How to Create a New SD Card for Raspberry Pi on Windows


This tutorial explains how to create a fresh SD card for your Raspberry using a Windows PC. It’s the technique I use to update my cards whenever a new version of Raspbian is released.

Starting with a clean installation is important if you’ve got any issues or are starting a new hardware project. I recommend using SD cards with a capacity of 8GB and higher.

Raspbian SD CardStep 1 – Download an Image

There are a number of pre-created SD card images you use in your Pi. Which one you choose depends on your project but my favourites include :

Raspbian is the official supported system. You can choose the version with the Pixel desktop environment or the Lite version. Download from :

OSMC (Open Source Media Center) is a free and open source media player based on Linux.It is based on Kodi and lets you play back media from your local network, attached storage and the Internet. Download from :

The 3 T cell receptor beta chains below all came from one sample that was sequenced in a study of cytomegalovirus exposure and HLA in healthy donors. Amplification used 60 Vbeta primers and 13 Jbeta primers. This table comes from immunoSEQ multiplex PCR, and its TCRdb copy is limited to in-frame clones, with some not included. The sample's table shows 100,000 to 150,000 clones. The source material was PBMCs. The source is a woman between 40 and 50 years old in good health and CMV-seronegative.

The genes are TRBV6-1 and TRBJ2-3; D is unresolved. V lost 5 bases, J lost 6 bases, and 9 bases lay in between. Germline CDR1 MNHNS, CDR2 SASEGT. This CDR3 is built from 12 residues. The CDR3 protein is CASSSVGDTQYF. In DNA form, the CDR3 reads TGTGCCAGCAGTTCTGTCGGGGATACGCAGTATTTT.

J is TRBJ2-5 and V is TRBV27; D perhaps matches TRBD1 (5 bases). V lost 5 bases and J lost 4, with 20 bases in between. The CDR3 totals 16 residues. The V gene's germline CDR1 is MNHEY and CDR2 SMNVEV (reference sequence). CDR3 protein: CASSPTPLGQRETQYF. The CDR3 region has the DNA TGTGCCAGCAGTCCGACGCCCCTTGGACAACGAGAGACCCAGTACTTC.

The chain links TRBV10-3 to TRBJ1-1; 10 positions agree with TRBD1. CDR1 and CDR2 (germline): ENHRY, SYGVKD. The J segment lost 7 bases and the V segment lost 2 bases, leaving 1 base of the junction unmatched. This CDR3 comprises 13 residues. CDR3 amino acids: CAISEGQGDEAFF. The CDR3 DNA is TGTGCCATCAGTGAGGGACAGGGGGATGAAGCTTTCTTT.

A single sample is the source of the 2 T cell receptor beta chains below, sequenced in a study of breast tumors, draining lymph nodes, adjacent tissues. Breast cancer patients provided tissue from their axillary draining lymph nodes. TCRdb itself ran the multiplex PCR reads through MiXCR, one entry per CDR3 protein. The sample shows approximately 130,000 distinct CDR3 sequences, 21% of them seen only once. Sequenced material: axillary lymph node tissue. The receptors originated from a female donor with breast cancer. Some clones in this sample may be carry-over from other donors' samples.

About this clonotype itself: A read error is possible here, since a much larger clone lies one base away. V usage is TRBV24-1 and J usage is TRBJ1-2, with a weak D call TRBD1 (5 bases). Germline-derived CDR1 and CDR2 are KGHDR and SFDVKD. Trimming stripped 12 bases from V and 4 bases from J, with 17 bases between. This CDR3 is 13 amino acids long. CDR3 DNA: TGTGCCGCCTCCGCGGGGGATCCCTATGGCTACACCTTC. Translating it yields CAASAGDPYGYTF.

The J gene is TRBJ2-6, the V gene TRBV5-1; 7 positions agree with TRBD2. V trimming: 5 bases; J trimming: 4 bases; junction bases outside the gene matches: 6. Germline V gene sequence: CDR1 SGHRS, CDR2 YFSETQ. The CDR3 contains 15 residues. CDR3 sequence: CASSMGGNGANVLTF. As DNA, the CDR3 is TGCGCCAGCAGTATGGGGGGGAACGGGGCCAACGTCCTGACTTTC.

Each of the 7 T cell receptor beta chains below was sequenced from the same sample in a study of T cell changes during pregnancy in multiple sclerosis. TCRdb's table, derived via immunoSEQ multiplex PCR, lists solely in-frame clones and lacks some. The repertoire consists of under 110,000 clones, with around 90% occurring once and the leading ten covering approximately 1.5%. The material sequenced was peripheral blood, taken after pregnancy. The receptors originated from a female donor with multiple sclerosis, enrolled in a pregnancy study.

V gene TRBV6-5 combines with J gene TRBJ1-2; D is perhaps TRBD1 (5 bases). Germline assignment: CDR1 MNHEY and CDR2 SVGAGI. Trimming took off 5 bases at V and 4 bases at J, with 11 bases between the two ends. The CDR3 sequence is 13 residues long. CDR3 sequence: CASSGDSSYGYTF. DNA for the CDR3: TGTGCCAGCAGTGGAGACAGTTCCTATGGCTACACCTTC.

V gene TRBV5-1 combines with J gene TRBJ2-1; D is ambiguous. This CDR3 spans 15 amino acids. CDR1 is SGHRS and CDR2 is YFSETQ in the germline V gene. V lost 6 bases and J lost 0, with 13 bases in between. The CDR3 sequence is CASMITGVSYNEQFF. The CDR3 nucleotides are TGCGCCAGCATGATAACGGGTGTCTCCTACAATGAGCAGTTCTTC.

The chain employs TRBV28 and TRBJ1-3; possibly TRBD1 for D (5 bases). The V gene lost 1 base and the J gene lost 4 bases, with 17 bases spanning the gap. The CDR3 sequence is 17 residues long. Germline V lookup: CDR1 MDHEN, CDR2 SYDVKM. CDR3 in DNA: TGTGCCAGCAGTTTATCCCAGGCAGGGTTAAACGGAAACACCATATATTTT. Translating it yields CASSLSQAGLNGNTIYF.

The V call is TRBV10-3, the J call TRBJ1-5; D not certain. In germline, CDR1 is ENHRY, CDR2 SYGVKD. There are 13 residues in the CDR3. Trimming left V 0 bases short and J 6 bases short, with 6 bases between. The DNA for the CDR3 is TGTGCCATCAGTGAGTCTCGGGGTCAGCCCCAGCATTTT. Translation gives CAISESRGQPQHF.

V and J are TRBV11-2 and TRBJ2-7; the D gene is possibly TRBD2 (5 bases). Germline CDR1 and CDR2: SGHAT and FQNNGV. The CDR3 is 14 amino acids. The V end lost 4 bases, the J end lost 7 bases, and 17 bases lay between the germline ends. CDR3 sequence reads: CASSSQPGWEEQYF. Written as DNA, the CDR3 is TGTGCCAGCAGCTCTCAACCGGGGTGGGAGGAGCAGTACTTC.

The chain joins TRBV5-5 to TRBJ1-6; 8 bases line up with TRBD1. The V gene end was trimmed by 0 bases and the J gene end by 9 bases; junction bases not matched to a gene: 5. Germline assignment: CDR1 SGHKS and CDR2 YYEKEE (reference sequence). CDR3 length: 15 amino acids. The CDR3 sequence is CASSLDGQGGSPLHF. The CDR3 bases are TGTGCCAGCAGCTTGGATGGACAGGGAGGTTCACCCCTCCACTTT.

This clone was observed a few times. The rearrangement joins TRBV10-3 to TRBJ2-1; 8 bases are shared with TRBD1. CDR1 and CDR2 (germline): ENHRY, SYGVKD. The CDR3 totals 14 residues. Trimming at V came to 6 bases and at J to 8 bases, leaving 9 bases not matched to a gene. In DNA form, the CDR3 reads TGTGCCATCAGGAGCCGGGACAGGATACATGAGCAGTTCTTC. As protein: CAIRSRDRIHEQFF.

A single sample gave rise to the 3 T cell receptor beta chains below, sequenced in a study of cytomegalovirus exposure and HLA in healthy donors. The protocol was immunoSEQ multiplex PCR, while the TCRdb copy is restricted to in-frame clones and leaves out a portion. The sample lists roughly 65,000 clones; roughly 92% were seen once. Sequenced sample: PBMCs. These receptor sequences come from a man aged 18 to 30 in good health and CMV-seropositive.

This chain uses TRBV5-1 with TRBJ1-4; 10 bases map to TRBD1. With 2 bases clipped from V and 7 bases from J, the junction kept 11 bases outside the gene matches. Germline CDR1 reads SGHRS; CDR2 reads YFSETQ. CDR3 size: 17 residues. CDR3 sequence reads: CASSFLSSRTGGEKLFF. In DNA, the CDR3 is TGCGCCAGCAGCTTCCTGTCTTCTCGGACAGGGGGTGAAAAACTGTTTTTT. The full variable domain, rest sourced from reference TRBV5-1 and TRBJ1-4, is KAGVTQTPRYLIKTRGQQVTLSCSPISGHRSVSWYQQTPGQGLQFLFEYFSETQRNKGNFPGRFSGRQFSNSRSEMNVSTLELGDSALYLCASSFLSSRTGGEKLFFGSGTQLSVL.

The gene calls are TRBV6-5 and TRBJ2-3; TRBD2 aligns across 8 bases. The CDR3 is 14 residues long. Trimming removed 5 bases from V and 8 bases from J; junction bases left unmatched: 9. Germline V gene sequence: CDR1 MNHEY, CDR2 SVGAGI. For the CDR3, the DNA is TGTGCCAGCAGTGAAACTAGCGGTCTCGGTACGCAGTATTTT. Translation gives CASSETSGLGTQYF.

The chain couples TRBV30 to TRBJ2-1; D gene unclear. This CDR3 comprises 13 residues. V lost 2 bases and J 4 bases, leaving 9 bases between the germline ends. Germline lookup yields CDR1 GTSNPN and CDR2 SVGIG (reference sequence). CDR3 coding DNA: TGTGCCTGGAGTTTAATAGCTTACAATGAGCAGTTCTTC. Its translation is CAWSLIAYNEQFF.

RetroPie allows you to turn your Raspberry Pi into a retro-gaming machine. It builds upon Raspbian, EmulationStation, RetroArch and many other projects to enable you to play your favourite Arcade and home-console with the minimum set-up. Download from :

Once downloaded you may need to extract the IMG file from zip or gz archives.

Step 2 – Write the Image

To write the image I use Etcher. This is my preferred software as it is available for Windows, MacOS and Linux. Using it is described in my Write SD Card Images Using Etcher On Windows, Linux & Mac article.

Once written and verified Etcher will unmount the card so it can be removed from the PC immediately.

Step 3 – Enable SSH (optional)

By default SSH is disabled on the Raspbian image. If you intend to use SSH you can enable it by re-inserting the SD card in your PC and creating a blank text file named “ssh”. Note there is no file extension. It needs to just be named “ssh”. When the Pi boots it will notice this file, enable SSH and then delete the file.

Step 4 – Initial Configuration

Insert the card into your Pi and power it up.

Different images will have different procedures for initial setup and what you do next will depend on your project. RetroPie and OSMC will present you with a graphical interface from which you can configure the systems.



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